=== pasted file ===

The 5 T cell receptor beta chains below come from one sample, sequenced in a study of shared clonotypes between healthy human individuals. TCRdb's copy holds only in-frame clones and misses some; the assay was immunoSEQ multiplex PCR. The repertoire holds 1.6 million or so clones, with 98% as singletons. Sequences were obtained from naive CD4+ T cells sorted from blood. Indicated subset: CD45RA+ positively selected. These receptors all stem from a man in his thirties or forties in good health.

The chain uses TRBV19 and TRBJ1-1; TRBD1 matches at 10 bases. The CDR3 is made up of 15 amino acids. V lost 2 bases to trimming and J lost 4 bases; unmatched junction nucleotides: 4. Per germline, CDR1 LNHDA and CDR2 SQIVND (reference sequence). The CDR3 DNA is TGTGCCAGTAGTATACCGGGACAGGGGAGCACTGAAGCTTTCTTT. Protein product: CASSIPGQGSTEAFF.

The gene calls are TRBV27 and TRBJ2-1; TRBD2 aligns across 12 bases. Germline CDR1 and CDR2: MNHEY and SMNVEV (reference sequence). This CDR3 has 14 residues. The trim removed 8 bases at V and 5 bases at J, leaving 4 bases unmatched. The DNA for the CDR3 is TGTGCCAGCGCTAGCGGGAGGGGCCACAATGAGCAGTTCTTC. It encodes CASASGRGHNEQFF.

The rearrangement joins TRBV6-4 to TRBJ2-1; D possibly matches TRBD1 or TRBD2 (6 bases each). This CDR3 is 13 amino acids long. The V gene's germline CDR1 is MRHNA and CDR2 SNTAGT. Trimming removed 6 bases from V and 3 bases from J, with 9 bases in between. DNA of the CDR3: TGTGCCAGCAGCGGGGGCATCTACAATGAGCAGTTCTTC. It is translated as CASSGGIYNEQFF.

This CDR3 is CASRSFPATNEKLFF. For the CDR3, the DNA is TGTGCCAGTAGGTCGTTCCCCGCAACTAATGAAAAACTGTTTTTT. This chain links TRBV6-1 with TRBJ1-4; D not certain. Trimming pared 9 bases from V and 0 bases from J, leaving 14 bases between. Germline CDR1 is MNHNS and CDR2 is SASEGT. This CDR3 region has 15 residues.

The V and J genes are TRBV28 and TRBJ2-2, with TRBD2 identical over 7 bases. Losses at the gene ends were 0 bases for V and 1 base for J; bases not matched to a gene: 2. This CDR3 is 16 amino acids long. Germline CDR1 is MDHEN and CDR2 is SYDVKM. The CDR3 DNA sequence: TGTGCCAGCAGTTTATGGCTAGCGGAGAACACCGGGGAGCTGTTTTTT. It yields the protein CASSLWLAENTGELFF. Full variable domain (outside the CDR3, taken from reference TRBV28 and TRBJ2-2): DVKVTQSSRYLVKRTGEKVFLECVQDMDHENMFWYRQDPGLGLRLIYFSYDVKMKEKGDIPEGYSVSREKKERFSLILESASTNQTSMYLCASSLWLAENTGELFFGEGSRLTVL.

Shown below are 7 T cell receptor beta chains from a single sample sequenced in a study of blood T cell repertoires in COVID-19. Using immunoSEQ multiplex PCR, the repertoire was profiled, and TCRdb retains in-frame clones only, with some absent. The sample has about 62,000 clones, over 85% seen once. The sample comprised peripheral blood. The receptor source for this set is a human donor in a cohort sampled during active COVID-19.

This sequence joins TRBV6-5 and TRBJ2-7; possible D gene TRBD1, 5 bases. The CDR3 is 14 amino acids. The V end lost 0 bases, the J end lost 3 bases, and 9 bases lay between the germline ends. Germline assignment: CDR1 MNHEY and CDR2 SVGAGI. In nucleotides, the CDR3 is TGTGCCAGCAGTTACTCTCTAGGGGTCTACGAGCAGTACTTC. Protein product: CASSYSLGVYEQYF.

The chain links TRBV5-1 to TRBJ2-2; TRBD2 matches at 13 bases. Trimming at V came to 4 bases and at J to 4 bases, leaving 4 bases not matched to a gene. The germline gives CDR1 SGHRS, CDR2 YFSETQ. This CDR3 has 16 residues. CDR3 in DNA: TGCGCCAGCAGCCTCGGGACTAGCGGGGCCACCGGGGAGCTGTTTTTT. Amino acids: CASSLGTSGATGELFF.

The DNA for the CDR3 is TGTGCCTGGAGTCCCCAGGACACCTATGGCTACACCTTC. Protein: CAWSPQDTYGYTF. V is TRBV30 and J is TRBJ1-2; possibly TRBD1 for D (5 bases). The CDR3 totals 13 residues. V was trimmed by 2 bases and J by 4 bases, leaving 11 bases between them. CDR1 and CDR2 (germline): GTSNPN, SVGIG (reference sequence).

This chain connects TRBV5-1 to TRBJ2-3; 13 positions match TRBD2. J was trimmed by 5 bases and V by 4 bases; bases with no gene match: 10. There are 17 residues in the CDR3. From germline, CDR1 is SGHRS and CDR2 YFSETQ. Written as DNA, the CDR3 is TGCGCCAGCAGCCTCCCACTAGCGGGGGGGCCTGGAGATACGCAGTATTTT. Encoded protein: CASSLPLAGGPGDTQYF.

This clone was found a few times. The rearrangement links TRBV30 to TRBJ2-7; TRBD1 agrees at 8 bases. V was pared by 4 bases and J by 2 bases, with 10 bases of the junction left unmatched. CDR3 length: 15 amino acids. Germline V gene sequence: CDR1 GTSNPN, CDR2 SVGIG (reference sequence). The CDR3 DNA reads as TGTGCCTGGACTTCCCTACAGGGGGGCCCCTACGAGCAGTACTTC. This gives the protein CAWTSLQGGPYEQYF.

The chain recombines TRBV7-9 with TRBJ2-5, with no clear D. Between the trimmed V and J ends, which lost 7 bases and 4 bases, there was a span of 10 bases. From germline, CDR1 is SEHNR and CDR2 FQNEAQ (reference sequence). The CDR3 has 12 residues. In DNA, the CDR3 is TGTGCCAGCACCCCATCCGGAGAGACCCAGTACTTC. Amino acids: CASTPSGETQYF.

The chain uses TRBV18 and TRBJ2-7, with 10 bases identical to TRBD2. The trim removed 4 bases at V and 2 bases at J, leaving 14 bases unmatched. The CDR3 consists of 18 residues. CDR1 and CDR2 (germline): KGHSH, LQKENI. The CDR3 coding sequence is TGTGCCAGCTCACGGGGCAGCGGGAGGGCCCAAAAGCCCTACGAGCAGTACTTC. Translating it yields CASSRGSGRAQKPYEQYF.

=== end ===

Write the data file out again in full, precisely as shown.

The 5 T cell receptor beta chains below come from one sample, sequenced in a study of shared clonotypes between healthy human individuals. TCRdb's copy holds only in-frame clones and misses some; the assay was immunoSEQ multiplex PCR. The repertoire holds 1.6 million or so clones, with 98% as singletons. Sequences were obtained from naive CD4+ T cells sorted from blood. Indicated subset: CD45RA+ positively selected. These receptors all stem from a man in his thirties or forties in good health.

The chain uses TRBV19 and TRBJ1-1; TRBD1 matches at 10 bases. The CDR3 is made up of 15 amino acids. V lost 2 bases to trimming and J lost 4 bases; unmatched junction nucleotides: 4. Per germline, CDR1 LNHDA and CDR2 SQIVND (reference sequence). The CDR3 DNA is TGTGCCAGTAGTATACCGGGACAGGGGAGCACTGAAGCTTTCTTT. Protein product: CASSIPGQGSTEAFF.

The gene calls are TRBV27 and TRBJ2-1; TRBD2 aligns across 12 bases. Germline CDR1 and CDR2: MNHEY and SMNVEV (reference sequence). This CDR3 has 14 residues. The trim removed 8 bases at V and 5 bases at J, leaving 4 bases unmatched. The DNA for the CDR3 is TGTGCCAGCGCTAGCGGGAGGGGCCACAATGAGCAGTTCTTC. It encodes CASASGRGHNEQFF.

The rearrangement joins TRBV6-4 to TRBJ2-1; D possibly matches TRBD1 or TRBD2 (6 bases each). This CDR3 is 13 amino acids long. The V gene's germline CDR1 is MRHNA and CDR2 SNTAGT. Trimming removed 6 bases from V and 3 bases from J, with 9 bases in between. DNA of the CDR3: TGTGCCAGCAGCGGGGGCATCTACAATGAGCAGTTCTTC. It is translated as CASSGGIYNEQFF.

This CDR3 is CASRSFPATNEKLFF. For the CDR3, the DNA is TGTGCCAGTAGGTCGTTCCCCGCAACTAATGAAAAACTGTTTTTT. This chain links TRBV6-1 with TRBJ1-4; D not certain. Trimming pared 9 bases from V and 0 bases from J, leaving 14 bases between. Germline CDR1 is MNHNS and CDR2 is SASEGT. This CDR3 region has 15 residues.

The V and J genes are TRBV28 and TRBJ2-2, with TRBD2 identical over 7 bases. Losses at the gene ends were 0 bases for V and 1 base for J; bases not matched to a gene: 2. This CDR3 is 16 amino acids long. Germline CDR1 is MDHEN and CDR2 is SYDVKM. The CDR3 DNA sequence: TGTGCCAGCAGTTTATGGCTAGCGGAGAACACCGGGGAGCTGTTTTTT. It yields the protein CASSLWLAENTGELFF. Full variable domain (outside the CDR3, taken from reference TRBV28 and TRBJ2-2): DVKVTQSSRYLVKRTGEKVFLECVQDMDHENMFWYRQDPGLGLRLIYFSYDVKMKEKGDIPEGYSVSREKKERFSLILESASTNQTSMYLCASSLWLAENTGELFFGEGSRLTVL.

Shown below are 7 T cell receptor beta chains from a single sample sequenced in a study of blood T cell repertoires in COVID-19. Using immunoSEQ multiplex PCR, the repertoire was profiled, and TCRdb retains in-frame clones only, with some absent. The sample has about 62,000 clones, over 85% seen once. The sample comprised peripheral blood. The receptor source for this set is a human donor in a cohort sampled during active COVID-19.

This sequence joins TRBV6-5 and TRBJ2-7; possible D gene TRBD1, 5 bases. The CDR3 is 14 amino acids. The V end lost 0 bases, the J end lost 3 bases, and 9 bases lay between the germline ends. Germline assignment: CDR1 MNHEY and CDR2 SVGAGI. In nucleotides, the CDR3 is TGTGCCAGCAGTTACTCTCTAGGGGTCTACGAGCAGTACTTC. Protein product: CASSYSLGVYEQYF.

The chain links TRBV5-1 to TRBJ2-2; TRBD2 matches at 13 bases. Trimming at V came to 4 bases and at J to 4 bases, leaving 4 bases not matched to a gene. The germline gives CDR1 SGHRS, CDR2 YFSETQ. This CDR3 has 16 residues. CDR3 in DNA: TGCGCCAGCAGCCTCGGGACTAGCGGGGCCACCGGGGAGCTGTTTTTT. Amino acids: CASSLGTSGATGELFF.

The DNA for the CDR3 is TGTGCCTGGAGTCCCCAGGACACCTATGGCTACACCTTC. Protein: CAWSPQDTYGYTF. V is TRBV30 and J is TRBJ1-2; possibly TRBD1 for D (5 bases). The CDR3 totals 13 residues. V was trimmed by 2 bases and J by 4 bases, leaving 11 bases between them. CDR1 and CDR2 (germline): GTSNPN, SVGIG (reference sequence).

This chain connects TRBV5-1 to TRBJ2-3; 13 positions match TRBD2. J was trimmed by 5 bases and V by 4 bases; bases with no gene match: 10. There are 17 residues in the CDR3. From germline, CDR1 is SGHRS and CDR2 YFSETQ. Written as DNA, the CDR3 is TGCGCCAGCAGCCTCCCACTAGCGGGGGGGCCTGGAGATACGCAGTATTTT. Encoded protein: CASSLPLAGGPGDTQYF.

This clone was found a few times. The rearrangement links TRBV30 to TRBJ2-7; TRBD1 agrees at 8 bases. V was pared by 4 bases and J by 2 bases, with 10 bases of the junction left unmatched. CDR3 length: 15 amino acids. Germline V gene sequence: CDR1 GTSNPN, CDR2 SVGIG (reference sequence). The CDR3 DNA reads as TGTGCCTGGACTTCCCTACAGGGGGGCCCCTACGAGCAGTACTTC. This gives the protein CAWTSLQGGPYEQYF.

The chain recombines TRBV7-9 with TRBJ2-5, with no clear D. Between the trimmed V and J ends, which lost 7 bases and 4 bases, there was a span of 10 bases. From germline, CDR1 is SEHNR and CDR2 FQNEAQ (reference sequence). The CDR3 has 12 residues. In DNA, the CDR3 is TGTGCCAGCACCCCATCCGGAGAGACCCAGTACTTC. Amino acids: CASTPSGETQYF.

The chain uses TRBV18 and TRBJ2-7, with 10 bases identical to TRBD2. The trim removed 4 bases at V and 2 bases at J, leaving 14 bases unmatched. The CDR3 consists of 18 residues. CDR1 and CDR2 (germline): KGHSH, LQKENI. The CDR3 coding sequence is TGTGCCAGCTCACGGGGCAGCGGGAGGGCCCAAAAGCCCTACGAGCAGTACTTC. Translating it yields CASSRGSGRAQKPYEQYF.